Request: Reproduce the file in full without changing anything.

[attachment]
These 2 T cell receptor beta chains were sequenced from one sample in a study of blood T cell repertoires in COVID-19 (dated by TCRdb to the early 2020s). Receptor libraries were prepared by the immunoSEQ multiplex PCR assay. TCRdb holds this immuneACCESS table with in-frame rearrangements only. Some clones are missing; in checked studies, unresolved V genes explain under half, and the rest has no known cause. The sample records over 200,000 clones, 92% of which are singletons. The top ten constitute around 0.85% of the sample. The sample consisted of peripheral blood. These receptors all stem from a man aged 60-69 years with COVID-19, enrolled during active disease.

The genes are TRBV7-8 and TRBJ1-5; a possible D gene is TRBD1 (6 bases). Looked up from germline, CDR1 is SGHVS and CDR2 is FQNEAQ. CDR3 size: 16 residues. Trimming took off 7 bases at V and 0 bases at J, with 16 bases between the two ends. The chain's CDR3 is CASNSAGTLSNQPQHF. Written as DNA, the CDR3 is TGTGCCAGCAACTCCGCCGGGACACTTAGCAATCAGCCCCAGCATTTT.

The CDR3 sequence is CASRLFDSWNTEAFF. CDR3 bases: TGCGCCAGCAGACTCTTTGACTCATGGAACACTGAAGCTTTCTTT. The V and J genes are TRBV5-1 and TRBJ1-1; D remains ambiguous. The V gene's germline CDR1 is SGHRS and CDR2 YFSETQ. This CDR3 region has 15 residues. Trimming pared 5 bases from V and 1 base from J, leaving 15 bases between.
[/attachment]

These 2 T cell receptor beta chains were sequenced from one sample in a study of blood T cell repertoires in COVID-19 (dated by TCRdb to the early 2020s). Receptor libraries were prepared by the immunoSEQ multiplex PCR assay. TCRdb holds this immuneACCESS table with in-frame rearrangements only. Some clones are missing; in checked studies, unresolved V genes explain under half, and the rest has no known cause. The sample records over 200,000 clones, 92% of which are singletons. The top ten constitute around 0.85% of the sample. The sample consisted of peripheral blood. These receptors all stem from a man aged 60-69 years with COVID-19, enrolled during active disease.

The genes are TRBV7-8 and TRBJ1-5; a possible D gene is TRBD1 (6 bases). Looked up from germline, CDR1 is SGHVS and CDR2 is FQNEAQ. CDR3 size: 16 residues. Trimming took off 7 bases at V and 0 bases at J, with 16 bases between the two ends. The chain's CDR3 is CASNSAGTLSNQPQHF. Written as DNA, the CDR3 is TGTGCCAGCAACTCCGCCGGGACACTTAGCAATCAGCCCCAGCATTTT.

The CDR3 sequence is CASRLFDSWNTEAFF. CDR3 bases: TGCGCCAGCAGACTCTTTGACTCATGGAACACTGAAGCTTTCTTT. The V and J genes are TRBV5-1 and TRBJ1-1; D remains ambiguous. The V gene's germline CDR1 is SGHRS and CDR2 YFSETQ. This CDR3 region has 15 residues. Trimming pared 5 bases from V and 1 base from J, leaving 15 bases between.